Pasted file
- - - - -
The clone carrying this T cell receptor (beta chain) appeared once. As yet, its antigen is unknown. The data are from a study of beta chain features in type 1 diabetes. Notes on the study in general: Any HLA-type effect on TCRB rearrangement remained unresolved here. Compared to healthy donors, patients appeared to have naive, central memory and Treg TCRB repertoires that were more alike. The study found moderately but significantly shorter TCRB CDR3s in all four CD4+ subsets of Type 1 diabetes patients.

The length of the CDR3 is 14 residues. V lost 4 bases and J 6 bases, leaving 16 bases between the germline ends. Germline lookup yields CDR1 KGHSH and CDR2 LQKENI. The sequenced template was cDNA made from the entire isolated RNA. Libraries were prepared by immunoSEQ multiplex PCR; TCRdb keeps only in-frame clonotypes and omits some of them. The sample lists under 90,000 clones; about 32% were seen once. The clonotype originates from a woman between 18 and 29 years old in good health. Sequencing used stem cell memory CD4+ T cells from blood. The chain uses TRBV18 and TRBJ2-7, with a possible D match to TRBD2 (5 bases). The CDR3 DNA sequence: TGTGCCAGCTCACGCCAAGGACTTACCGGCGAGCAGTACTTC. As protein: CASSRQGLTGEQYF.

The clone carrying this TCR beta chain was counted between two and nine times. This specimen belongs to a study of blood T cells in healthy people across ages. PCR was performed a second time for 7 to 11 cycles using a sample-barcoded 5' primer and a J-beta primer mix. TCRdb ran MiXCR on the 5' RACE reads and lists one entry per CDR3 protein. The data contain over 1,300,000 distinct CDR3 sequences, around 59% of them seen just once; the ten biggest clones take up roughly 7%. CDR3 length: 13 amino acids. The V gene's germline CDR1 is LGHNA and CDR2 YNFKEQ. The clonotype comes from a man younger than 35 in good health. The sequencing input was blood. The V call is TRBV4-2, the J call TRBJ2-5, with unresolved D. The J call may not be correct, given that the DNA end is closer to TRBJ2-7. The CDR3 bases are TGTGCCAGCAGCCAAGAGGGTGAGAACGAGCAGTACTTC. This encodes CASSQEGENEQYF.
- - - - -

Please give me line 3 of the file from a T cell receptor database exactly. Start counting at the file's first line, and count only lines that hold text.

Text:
The clone carrying this TCR beta chain was counted between two and nine times. This specimen belongs to a study of blood T cells in healthy people across ages. PCR was performed a second time for 7 to 11 cycles using a sample-barcoded 5' primer and a J-beta primer mix. TCRdb ran MiXCR on the 5' RACE reads and lists one entry per CDR3 protein. The data contain over 1,300,000 distinct CDR3 sequences, around 59% of them seen just once; the ten biggest clones take up roughly 7%. CDR3 length: 13 amino acids. The V gene's germline CDR1 is LGHNA and CDR2 YNFKEQ. The clonotype comes from a man younger than 35 in good health. The sequencing input was blood. The V call is TRBV4-2, the J call TRBJ2-5, with unresolved D. The J call may not be correct, given that the DNA end is closer to TRBJ2-7. The CDR3 bases are TGTGCCAGCAGCCAAGAGGGTGAGAACGAGCAGTACTTC. This encodes CASSQEGENEQYF.